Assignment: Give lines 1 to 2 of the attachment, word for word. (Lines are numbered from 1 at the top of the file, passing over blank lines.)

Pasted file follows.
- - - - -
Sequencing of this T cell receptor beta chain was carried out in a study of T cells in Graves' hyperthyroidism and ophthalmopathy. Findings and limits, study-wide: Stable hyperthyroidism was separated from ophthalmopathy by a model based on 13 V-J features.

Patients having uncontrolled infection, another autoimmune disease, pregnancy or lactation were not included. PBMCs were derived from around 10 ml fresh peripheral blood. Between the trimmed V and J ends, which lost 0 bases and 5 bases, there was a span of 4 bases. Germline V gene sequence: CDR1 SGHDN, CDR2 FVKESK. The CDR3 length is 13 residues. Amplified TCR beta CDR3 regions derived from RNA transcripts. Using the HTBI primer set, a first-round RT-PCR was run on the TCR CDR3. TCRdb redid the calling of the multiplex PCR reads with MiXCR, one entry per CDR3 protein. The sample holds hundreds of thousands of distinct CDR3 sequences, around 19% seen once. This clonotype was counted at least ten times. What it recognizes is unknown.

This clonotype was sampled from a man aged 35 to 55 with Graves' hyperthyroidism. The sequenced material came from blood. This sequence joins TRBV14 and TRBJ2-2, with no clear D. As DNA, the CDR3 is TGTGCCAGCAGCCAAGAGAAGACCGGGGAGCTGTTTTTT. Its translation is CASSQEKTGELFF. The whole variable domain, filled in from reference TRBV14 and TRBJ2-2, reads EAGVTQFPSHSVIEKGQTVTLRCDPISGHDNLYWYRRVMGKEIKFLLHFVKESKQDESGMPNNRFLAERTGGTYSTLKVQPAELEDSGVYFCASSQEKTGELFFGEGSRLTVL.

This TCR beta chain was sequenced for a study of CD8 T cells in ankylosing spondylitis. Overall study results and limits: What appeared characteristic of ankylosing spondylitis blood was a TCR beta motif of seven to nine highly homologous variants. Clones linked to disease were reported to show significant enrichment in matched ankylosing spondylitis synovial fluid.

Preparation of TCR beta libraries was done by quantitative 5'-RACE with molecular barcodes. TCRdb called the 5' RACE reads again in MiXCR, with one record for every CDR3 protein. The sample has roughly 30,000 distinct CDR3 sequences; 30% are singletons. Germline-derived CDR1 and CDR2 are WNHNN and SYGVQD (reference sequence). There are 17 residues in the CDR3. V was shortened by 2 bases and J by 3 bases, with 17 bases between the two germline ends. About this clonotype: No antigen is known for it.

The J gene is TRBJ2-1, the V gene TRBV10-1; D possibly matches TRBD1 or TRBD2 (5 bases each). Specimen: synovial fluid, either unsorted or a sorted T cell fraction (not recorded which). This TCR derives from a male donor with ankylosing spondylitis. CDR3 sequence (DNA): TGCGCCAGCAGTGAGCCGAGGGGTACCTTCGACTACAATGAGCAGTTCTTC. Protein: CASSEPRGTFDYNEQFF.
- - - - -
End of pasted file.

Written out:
Sequencing of this T cell receptor beta chain was carried out in a study of T cells in Graves' hyperthyroidism and ophthalmopathy. Findings and limits, study-wide: Stable hyperthyroidism was separated from ophthalmopathy by a model based on 13 V-J features.

Patients having uncontrolled infection, another autoimmune disease, pregnancy or lactation were not included. PBMCs were derived from around 10 ml fresh peripheral blood. Between the trimmed V and J ends, which lost 0 bases and 5 bases, there was a span of 4 bases. Germline V gene sequence: CDR1 SGHDN, CDR2 FVKESK. The CDR3 length is 13 residues. Amplified TCR beta CDR3 regions derived from RNA transcripts. Using the HTBI primer set, a first-round RT-PCR was run on the TCR CDR3. TCRdb redid the calling of the multiplex PCR reads with MiXCR, one entry per CDR3 protein. The sample holds hundreds of thousands of distinct CDR3 sequences, around 19% seen once. This clonotype was counted at least ten times. What it recognizes is unknown.